The two companies are leading the Danish market and are main providers of the infrastructure of charging stations in Aarhus now. Charging stations are found next to public buildings, supermarkets, the library, community center and at several parking lots throughout the city.

But for residents who live in Apartments, finding a charging station nearby can be a challenge – therefore most of them buy a hybrid car. Hybrid cars are not fully electric but have a battery, which recharges while driving.

It can recharge also from rolling down a hill, hitting the breaks or by slowing down. The hybrid is combined with a normal combust engine a in-between-solution to go green. Because going fully electric is expensive.

When do EVs cause harm to the environment?

The Hyundai KONA electric costs around 349.000 DKK (€ 47.000). Despite the high price tag, it is the most demanded car, says Kristian Køppen, salesperson at Hyundai Aarhus A/S. “But it takes up to nine months of waiting until the KONA is delivered from South Korea. Most customers want that car because of its great range of nearly 450 km”, he says. The ones who come have a larger income than regular customers. “I would say, yes, they are from the upper society and people who already know much about electric cars, come in well-prepared”, Køppen says.

“Since January we have sold between 15-20 electric cars, including the plug-in hybrid vehicles (PHEV). For the upcoming eight months, we have ordered 24 more KONA electric cars”, says Køppen and underlines that the numbers could be higher, if the government would remove the registration tax.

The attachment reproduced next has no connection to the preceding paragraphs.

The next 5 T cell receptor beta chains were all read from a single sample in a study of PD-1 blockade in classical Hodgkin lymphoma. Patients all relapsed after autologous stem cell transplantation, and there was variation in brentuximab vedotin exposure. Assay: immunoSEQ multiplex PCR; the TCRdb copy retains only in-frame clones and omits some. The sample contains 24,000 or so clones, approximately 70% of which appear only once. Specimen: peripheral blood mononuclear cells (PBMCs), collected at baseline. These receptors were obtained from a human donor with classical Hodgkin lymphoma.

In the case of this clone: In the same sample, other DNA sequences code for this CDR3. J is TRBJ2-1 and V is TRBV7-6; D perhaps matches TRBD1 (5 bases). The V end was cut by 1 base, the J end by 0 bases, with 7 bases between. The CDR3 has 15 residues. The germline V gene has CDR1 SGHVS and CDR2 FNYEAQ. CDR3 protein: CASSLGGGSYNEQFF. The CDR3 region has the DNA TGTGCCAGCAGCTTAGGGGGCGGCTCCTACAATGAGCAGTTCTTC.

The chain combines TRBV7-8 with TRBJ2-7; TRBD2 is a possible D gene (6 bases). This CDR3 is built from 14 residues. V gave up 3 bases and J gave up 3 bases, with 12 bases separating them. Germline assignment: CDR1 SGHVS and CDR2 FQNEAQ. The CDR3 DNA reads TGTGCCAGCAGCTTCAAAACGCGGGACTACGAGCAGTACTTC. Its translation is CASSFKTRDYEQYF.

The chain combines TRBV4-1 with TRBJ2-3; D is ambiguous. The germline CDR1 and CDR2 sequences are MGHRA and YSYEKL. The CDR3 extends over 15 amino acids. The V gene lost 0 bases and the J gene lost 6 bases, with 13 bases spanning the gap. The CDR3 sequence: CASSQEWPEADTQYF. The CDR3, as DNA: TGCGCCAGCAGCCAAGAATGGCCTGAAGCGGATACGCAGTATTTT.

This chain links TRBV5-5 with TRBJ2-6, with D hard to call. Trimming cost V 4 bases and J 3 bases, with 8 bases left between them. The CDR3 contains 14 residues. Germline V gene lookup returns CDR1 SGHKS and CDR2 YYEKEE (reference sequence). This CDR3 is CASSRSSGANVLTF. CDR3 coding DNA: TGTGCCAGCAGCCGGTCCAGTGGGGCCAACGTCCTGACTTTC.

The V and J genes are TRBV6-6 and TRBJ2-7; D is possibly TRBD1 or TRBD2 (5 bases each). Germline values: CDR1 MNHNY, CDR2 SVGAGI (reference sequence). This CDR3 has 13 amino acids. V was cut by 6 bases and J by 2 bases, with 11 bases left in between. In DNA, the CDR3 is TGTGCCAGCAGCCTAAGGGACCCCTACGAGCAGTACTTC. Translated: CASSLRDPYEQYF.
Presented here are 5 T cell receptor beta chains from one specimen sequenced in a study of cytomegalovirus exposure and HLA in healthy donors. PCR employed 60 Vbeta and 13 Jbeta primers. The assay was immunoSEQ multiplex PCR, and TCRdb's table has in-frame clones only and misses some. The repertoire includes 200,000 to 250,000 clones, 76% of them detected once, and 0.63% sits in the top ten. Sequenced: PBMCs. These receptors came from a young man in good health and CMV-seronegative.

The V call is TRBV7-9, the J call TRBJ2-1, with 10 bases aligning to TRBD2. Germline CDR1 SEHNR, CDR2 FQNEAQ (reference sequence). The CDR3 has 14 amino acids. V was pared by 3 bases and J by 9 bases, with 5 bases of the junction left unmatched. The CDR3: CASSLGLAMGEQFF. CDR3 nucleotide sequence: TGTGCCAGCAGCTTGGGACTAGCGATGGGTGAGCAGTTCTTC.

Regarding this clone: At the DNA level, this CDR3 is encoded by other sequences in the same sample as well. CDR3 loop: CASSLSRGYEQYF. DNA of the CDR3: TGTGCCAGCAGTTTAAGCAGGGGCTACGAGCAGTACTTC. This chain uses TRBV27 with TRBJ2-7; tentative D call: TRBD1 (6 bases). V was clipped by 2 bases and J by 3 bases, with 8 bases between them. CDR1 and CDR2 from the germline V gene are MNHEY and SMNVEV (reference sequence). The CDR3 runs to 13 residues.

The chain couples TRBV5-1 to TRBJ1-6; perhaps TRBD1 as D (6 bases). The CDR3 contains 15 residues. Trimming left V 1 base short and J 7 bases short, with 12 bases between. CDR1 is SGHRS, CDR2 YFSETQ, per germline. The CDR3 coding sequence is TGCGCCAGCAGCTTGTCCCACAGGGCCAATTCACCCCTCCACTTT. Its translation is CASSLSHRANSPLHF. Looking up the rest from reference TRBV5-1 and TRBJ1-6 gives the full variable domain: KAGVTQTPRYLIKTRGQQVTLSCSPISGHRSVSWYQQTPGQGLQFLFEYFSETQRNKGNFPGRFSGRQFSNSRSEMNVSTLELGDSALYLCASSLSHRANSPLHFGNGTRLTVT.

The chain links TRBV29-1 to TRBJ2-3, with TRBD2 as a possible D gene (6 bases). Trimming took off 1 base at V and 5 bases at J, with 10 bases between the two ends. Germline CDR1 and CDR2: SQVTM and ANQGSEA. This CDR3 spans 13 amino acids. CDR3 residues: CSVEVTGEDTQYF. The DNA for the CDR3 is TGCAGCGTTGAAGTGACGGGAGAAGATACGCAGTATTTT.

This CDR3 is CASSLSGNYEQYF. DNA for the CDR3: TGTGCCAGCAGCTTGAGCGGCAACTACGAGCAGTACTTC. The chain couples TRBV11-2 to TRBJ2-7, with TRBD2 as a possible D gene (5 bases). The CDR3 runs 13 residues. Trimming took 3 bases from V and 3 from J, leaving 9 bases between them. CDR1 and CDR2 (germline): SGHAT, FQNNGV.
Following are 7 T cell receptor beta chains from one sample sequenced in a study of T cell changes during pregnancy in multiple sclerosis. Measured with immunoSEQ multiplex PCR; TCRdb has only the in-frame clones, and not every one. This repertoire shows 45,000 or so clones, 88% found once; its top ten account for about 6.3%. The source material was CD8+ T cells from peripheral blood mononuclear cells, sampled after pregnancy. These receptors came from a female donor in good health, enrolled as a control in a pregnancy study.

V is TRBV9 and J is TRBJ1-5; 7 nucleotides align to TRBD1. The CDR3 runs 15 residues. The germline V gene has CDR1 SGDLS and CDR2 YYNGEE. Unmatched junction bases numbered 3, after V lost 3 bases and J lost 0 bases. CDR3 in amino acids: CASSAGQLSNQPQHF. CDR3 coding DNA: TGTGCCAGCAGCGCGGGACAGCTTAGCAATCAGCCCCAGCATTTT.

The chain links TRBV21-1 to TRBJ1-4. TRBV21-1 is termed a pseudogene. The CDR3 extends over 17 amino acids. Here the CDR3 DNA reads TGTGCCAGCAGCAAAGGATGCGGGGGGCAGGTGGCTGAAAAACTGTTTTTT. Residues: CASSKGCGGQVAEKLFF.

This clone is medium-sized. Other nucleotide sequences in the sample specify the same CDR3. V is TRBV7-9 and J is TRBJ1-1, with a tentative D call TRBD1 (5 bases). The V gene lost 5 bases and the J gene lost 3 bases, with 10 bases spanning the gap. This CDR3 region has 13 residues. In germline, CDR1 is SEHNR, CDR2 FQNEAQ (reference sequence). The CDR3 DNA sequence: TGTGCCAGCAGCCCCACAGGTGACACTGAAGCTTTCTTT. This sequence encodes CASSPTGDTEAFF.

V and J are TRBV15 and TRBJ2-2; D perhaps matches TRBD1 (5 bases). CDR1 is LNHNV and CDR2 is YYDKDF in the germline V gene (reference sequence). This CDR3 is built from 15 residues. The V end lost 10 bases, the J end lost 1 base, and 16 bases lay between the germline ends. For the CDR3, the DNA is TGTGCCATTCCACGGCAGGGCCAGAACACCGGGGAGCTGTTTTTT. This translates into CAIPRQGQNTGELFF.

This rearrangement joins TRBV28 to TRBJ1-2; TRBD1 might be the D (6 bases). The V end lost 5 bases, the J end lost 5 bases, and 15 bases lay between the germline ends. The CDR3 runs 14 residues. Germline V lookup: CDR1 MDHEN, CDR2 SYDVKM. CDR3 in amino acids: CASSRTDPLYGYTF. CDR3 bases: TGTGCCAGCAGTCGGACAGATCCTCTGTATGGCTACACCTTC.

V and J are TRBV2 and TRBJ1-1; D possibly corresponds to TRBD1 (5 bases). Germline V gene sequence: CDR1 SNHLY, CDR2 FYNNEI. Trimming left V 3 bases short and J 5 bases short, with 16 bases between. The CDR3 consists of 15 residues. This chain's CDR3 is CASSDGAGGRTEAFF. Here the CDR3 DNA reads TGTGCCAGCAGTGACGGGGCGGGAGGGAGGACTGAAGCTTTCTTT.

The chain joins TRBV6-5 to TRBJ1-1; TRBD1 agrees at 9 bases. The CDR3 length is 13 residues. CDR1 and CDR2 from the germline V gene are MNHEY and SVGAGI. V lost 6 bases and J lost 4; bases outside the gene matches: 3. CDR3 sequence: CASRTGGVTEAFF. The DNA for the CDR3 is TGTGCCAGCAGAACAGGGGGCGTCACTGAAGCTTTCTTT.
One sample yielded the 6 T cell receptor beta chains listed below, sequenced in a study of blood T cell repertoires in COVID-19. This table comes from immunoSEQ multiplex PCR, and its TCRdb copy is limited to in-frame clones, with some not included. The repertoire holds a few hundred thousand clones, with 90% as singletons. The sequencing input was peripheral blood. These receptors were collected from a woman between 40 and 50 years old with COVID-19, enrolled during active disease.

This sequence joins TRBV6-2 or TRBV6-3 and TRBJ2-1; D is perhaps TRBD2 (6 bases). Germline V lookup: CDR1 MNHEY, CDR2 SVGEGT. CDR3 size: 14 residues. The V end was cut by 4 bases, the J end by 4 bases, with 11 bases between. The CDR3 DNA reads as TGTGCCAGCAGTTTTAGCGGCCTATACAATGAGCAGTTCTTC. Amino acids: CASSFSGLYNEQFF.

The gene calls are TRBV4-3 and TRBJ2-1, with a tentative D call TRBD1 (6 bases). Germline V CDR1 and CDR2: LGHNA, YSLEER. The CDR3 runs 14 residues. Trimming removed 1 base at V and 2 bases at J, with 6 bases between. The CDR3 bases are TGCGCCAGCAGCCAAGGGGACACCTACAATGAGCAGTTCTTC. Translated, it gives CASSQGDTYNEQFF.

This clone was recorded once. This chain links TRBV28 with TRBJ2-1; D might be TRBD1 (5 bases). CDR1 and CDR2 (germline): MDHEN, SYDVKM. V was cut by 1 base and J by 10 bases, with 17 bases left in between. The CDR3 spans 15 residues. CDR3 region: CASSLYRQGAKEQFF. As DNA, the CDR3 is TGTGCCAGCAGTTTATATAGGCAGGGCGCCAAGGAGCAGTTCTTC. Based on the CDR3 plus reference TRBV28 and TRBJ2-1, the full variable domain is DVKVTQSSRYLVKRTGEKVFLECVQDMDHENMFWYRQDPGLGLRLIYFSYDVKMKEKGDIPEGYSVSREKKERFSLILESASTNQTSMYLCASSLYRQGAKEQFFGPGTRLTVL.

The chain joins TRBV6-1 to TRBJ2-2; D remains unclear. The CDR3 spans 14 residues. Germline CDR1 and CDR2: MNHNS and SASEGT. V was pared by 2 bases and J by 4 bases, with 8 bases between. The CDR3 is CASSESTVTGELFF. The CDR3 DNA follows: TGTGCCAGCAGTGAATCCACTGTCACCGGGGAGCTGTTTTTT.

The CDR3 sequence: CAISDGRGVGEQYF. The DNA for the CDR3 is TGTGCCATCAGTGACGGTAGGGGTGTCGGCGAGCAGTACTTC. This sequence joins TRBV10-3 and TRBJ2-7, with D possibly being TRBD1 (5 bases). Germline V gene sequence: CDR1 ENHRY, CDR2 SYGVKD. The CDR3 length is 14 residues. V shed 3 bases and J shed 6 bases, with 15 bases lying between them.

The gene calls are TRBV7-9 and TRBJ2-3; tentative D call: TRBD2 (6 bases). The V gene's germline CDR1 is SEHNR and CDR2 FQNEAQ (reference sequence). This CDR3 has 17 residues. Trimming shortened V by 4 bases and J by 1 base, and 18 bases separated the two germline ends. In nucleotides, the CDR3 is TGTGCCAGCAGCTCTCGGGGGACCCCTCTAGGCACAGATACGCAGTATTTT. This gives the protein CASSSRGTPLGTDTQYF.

“In my opinion they are doing double standards, when talking about tackling climate change and doing green politics but then putting a tax on electric and hybrid cars”.

The fear to not run out of power while driving an electric car, comes along with larger and heavier lithium-ion batteries. Batteries are replacing the combust engine and are the power behind any emission free transportation.


But with a vision of becoming a fossil-free nation in future, an impact on the environment is impossible to avoid, clarifies Gerardo Zarazua de Rubens. The fact that electric vehicles also cause harm to the environment – forces consumers, politicians and manufacturers to rethink the transportation process and supply of materials.